Wednesday, January 28, 2009

Equity Futures Perk Up on "Bad Bank"

US equity futures are decidedly higher this morning.  Most of the rise, which occurred after the closing bell yesterday, can be attributed to news leaking out about plans to form a universal "bad bank", owned by US taxpayers, that will be managed by the FDIC.  The bad bank would purchase "toxic assets" from banks, manage them, limit losses to the taxpayer, and administer spankings whenever appropriate.  The market loves this idea because the banking system finally has a place to deposit all of that garbage that it didn't know what to do with.  The situation is remarkably similar to the Mobro 4000 giant garbage barge that floated around New York in 1987, that nobody was willing to take.  Congratulations Sheila Bair, you are officially commander of Mobro-Redux 2009.
My biggest and only issue with the bad bank is determining the prices on the toxic assets.  I really hate the idea of a large transference of risk from the capital markets to the taxpayer, particularly if the taxpayer is going to take assets off of the banks' balance sheets at prices equal to or higher than where the banks are carrying them on their books. It's handing a gift to shareholders and firms who, frankly, don't deserve it, given all of the mayhem the credit crisis has caused for the rest of the economy.  Alternatively, I would prefer it if the FDIC just prepared itself more fully for large scale banking liquidations like the RTC held in early 1990's.  The RTC did not pay to acquire those assets, consequently, the cost to the taxpayer was minimal.  I believe it's important to protect depositors and the financial system from more turmoil, but the burden of poor investment decisions made by many very highly compensated people should be borne by those who made those decisions as well as those who took the risks of investing without performing adequate due diligence on their investments.  It's the way the capital markets were created.  Equity loses first, then debt, in that order.  If the taxpayer needs to step in, it should take the losses last.  Granted the US taxpayer is already in bed with the banking system, so at this point it is merely protecting its own investments, but now we're just talking about shuffling money around from one money-losing entity to another.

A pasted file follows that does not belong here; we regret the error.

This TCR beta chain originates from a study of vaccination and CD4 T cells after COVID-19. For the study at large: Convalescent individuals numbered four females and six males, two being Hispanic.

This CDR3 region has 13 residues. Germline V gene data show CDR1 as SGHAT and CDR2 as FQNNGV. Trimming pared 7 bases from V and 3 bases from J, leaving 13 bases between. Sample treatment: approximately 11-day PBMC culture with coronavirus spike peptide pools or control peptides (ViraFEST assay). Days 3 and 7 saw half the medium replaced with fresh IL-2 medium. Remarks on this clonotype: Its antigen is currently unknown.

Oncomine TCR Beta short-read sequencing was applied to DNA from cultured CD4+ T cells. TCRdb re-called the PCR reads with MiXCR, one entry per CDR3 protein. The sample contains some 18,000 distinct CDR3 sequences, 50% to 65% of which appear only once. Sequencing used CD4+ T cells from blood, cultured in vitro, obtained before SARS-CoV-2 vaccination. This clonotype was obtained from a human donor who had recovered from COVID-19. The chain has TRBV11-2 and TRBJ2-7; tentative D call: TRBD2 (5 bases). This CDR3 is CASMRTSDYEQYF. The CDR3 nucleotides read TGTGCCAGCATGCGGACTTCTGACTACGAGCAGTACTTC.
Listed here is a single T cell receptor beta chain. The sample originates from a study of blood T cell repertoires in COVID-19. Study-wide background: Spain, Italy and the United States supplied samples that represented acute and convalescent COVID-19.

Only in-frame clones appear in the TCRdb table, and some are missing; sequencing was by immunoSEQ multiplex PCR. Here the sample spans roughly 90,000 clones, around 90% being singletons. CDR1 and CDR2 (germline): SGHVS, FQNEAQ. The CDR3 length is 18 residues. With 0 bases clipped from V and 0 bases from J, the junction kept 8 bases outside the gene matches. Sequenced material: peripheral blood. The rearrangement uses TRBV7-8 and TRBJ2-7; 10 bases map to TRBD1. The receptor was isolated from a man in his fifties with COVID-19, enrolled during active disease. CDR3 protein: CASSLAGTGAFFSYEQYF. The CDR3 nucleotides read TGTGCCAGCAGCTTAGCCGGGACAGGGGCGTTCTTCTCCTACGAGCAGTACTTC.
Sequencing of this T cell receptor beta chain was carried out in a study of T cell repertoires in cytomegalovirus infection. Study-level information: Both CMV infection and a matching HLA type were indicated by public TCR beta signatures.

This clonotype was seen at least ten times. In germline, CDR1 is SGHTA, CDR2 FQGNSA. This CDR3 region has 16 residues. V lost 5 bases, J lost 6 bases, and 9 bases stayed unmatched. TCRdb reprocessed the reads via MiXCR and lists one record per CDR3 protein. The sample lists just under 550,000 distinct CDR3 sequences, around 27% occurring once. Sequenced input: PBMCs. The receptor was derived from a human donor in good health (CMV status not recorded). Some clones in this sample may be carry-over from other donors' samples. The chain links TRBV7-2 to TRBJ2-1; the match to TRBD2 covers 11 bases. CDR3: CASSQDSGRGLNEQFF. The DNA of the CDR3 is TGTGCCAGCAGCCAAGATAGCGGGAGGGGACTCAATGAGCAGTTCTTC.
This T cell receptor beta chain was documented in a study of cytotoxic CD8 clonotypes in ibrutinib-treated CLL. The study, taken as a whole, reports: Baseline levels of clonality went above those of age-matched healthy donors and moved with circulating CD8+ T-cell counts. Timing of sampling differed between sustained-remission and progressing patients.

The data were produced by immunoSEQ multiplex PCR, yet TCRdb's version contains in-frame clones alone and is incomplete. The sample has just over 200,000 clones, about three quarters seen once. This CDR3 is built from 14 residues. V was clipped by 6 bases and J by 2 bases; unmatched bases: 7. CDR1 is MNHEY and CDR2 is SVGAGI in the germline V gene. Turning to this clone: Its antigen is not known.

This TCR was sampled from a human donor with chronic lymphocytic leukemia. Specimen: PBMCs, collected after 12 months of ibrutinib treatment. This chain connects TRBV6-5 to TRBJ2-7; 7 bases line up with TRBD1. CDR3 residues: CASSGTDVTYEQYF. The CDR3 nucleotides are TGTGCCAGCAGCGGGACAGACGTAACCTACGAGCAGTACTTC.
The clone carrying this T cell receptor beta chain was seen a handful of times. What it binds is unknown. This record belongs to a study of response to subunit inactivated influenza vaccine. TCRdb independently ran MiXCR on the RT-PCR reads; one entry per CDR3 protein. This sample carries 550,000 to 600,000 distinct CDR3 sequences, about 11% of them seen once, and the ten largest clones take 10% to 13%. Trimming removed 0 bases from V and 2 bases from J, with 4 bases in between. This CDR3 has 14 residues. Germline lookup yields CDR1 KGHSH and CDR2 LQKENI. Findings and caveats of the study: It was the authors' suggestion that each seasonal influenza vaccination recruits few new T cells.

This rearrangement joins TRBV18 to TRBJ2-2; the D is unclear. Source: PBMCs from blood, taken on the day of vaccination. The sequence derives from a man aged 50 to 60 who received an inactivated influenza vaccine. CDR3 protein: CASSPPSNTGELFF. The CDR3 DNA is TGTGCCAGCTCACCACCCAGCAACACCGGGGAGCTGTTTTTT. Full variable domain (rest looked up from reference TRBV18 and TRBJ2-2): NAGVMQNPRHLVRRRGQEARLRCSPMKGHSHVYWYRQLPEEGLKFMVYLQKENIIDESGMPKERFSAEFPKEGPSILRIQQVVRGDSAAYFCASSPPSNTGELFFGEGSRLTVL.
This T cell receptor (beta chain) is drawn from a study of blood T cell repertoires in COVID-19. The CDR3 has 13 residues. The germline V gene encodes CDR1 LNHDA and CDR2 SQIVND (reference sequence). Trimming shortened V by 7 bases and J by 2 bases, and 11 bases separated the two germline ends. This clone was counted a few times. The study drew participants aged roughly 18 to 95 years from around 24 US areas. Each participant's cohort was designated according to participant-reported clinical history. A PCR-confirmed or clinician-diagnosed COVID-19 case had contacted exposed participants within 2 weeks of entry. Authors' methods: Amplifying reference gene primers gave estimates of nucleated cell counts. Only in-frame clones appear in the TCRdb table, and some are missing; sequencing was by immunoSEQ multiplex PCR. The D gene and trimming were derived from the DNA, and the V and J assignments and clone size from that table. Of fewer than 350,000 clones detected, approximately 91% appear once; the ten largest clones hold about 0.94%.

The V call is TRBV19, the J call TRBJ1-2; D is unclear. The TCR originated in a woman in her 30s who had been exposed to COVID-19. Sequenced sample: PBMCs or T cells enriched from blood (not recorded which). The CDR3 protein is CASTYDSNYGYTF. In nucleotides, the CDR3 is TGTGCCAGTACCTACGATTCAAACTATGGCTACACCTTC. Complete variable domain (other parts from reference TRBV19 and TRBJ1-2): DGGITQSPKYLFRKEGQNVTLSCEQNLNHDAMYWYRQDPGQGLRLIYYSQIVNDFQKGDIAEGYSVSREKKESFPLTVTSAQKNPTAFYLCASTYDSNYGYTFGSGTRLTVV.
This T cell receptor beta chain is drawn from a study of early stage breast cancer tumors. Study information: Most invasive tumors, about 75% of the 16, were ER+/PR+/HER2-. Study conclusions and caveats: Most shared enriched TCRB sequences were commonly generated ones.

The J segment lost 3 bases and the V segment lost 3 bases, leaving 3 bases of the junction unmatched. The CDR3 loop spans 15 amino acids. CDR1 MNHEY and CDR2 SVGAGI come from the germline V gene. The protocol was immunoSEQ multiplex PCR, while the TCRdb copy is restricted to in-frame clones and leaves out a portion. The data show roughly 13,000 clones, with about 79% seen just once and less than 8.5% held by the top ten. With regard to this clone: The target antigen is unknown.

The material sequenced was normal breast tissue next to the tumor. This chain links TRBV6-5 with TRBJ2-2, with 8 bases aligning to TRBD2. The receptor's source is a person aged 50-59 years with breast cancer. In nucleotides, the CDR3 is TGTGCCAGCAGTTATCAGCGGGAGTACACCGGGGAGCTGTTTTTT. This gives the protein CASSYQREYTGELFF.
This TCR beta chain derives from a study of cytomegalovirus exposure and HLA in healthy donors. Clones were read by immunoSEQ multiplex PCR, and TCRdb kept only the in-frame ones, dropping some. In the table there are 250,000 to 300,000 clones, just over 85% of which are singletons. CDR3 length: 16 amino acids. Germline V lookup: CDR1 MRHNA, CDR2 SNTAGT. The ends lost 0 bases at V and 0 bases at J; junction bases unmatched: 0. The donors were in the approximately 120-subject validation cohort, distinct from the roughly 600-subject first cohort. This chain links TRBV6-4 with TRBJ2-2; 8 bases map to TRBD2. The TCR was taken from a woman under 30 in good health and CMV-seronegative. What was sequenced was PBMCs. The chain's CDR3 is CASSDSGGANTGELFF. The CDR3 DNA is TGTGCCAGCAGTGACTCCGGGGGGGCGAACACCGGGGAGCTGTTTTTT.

I don't profess to have the answers to the complicated problem of the morass we are in.  But I prefer the idea of backing new banks that are not burdened by toxic assets and the lazy boards or crappy management that allowed some of these banks to get into so much trouble to begin with.  Something was rotten at the core of many of our largest financial institutions.  Helping to create new institutions rather than supporting the status quo is a plan I would support. 

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